Housing deficit forecast despite building record
Housing will remain in short supply for another five years despite a big jump in house building, says Housing Minister Nick Smith.
Smith told a housing forum called by the Tenants Protection Association in Christchurch yesterday that house building in the city was at previously unseen levels.
While he expected housing numbers would be back to pre-quake levels by 2016, the rising population complicated things.
"The housing market is going to remain tight until 2018," he said.
Figures from Statistics New Zealand yesterday show Canterbury home construction jumped almost a third from December to March, while consent data released last week put the city's new home approvals at their highest level on electronic record.
Smith said the two new temporary villages planned for Christchurch would help ease the shortage by removing owners sitting out repairs from the rental pool.
He expected the new complexes, to built by private developers on council-owned land on Welles St in the central city and the corner of Colombo and Brougham streets in Sydenham, would add about 200 homes.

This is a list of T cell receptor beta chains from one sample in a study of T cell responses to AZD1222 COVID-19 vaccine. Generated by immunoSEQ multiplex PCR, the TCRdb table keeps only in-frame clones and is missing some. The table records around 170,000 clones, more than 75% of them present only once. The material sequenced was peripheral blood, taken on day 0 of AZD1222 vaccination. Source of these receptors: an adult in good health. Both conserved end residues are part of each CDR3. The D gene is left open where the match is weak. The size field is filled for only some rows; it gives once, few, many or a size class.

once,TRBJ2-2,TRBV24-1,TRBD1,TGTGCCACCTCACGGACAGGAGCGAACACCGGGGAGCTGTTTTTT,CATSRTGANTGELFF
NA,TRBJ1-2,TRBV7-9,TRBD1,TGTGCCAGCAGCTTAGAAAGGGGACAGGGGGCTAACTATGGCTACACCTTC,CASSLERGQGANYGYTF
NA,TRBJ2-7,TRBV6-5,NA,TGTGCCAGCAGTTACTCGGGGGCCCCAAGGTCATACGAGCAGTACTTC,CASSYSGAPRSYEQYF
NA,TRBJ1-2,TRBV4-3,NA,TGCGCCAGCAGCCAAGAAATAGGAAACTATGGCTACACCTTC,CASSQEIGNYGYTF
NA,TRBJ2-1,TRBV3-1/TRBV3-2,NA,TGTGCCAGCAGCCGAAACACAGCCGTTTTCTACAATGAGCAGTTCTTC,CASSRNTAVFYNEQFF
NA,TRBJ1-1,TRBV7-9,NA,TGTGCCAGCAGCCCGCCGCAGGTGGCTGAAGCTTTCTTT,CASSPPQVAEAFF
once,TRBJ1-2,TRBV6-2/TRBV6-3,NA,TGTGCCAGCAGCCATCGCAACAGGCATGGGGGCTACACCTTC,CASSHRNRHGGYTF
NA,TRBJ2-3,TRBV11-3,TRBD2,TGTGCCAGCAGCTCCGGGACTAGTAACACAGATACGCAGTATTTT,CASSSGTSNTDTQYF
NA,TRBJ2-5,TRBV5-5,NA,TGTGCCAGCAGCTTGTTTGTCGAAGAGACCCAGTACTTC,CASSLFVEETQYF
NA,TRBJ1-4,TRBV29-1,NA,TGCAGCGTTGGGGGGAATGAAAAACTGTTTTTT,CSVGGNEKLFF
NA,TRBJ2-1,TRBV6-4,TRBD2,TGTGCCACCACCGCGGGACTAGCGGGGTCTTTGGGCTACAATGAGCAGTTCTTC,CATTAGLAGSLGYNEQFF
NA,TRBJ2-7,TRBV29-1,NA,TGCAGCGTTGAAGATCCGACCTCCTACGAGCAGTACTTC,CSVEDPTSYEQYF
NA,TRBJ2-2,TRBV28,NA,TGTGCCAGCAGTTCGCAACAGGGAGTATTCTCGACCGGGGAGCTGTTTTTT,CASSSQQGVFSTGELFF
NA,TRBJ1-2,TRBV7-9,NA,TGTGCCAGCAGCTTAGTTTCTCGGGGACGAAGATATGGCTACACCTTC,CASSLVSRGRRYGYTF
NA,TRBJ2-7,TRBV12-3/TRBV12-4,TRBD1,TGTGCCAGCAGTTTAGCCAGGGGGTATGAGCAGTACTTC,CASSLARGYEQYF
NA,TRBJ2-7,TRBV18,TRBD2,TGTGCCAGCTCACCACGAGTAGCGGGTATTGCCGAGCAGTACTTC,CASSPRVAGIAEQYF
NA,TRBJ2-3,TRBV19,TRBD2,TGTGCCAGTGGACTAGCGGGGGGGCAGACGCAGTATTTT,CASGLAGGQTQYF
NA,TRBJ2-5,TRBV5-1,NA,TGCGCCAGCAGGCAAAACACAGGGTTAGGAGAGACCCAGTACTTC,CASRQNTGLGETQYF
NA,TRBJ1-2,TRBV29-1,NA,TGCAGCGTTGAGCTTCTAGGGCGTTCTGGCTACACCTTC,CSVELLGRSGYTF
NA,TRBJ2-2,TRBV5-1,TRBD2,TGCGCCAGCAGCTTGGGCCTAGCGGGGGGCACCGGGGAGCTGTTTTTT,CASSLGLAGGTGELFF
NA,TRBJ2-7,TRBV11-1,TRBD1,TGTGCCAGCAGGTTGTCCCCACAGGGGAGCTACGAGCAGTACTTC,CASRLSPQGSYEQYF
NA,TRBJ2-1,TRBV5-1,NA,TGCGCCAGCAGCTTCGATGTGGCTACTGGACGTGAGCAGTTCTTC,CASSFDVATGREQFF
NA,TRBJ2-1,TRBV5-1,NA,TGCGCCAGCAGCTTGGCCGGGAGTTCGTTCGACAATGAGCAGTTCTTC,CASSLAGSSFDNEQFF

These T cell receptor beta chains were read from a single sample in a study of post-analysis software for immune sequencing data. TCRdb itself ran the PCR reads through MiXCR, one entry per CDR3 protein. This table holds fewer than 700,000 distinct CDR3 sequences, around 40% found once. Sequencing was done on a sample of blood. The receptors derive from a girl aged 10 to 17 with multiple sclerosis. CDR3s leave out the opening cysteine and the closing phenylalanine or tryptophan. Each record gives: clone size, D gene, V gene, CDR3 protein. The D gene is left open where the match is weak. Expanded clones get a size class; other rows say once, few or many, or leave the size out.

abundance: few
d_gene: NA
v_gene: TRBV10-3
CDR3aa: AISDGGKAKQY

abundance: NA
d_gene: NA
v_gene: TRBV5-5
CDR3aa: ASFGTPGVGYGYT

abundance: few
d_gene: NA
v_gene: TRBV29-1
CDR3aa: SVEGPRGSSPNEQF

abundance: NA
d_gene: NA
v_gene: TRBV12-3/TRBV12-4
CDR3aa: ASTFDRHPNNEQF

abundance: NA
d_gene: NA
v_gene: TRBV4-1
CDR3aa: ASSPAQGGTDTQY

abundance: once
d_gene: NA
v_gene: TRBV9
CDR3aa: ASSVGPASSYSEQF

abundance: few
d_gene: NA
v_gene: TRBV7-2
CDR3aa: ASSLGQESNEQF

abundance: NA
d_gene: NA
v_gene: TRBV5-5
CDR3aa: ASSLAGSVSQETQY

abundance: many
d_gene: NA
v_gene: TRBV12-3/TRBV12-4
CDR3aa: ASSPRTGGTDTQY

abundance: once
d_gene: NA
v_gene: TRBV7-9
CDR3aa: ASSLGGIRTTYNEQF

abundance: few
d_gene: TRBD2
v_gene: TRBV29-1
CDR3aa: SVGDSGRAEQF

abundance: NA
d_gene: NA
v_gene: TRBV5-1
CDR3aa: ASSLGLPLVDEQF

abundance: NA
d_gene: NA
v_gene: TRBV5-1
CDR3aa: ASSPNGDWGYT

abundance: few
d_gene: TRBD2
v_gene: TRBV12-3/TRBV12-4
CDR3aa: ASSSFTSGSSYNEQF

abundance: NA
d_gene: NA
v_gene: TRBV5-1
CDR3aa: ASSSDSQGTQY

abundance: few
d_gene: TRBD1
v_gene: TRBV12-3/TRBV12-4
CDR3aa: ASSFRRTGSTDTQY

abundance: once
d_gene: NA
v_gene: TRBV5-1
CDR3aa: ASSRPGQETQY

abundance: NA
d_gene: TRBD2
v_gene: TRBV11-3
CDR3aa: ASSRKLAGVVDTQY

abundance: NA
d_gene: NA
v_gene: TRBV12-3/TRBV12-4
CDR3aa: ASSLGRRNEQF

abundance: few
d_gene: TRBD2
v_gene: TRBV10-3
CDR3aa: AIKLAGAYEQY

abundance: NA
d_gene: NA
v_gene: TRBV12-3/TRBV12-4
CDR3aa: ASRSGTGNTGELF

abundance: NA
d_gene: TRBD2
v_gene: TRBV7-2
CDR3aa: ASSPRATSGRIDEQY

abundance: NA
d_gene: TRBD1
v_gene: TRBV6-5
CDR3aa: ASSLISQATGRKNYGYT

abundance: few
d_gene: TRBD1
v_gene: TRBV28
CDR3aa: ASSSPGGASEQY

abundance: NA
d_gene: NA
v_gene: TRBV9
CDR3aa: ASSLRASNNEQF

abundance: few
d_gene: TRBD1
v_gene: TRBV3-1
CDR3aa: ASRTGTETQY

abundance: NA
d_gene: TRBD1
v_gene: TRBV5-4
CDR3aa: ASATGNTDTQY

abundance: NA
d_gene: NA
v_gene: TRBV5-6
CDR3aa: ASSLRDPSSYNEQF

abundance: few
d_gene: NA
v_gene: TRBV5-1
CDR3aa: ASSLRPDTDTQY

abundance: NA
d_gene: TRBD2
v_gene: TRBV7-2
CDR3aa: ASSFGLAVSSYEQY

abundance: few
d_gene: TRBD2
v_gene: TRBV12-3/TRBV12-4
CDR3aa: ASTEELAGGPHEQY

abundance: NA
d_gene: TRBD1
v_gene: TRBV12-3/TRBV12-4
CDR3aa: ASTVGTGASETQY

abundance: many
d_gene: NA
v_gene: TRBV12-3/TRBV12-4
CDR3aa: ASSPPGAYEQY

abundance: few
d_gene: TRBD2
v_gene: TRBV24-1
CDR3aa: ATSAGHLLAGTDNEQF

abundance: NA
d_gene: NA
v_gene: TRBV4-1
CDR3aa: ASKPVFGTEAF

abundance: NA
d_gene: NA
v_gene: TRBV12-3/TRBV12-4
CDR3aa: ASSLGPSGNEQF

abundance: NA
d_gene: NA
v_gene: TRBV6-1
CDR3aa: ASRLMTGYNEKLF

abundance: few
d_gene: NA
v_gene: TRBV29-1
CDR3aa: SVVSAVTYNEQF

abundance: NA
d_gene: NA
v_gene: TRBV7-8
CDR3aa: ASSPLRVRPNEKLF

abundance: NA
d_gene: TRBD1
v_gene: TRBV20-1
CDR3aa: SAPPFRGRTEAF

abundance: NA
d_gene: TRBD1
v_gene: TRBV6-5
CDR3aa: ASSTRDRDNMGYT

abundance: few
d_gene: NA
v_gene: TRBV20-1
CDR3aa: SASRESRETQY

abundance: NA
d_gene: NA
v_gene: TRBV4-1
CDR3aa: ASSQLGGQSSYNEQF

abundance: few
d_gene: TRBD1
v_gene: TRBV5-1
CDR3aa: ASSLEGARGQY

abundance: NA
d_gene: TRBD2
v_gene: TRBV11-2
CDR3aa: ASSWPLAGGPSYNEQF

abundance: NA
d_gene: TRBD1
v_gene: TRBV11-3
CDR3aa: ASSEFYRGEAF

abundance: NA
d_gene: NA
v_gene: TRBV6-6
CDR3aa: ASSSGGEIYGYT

"We're now getting to the hard end of repairs, with people needing four or five months out of their homes," Smith said, adding those who had exhausted rental insurance would also need help.
Ali Brunel, from Tenants Protection, said tenants with problems were having to wait too long for Tenancy Tribunal help, and many were too scared of eviction to complain.
Smith urged tenants being overcharged or in substandard housing to approach the Tenancy Tribunal.
"I need to send a message to the landlording community that we are watching and we are going to resource this".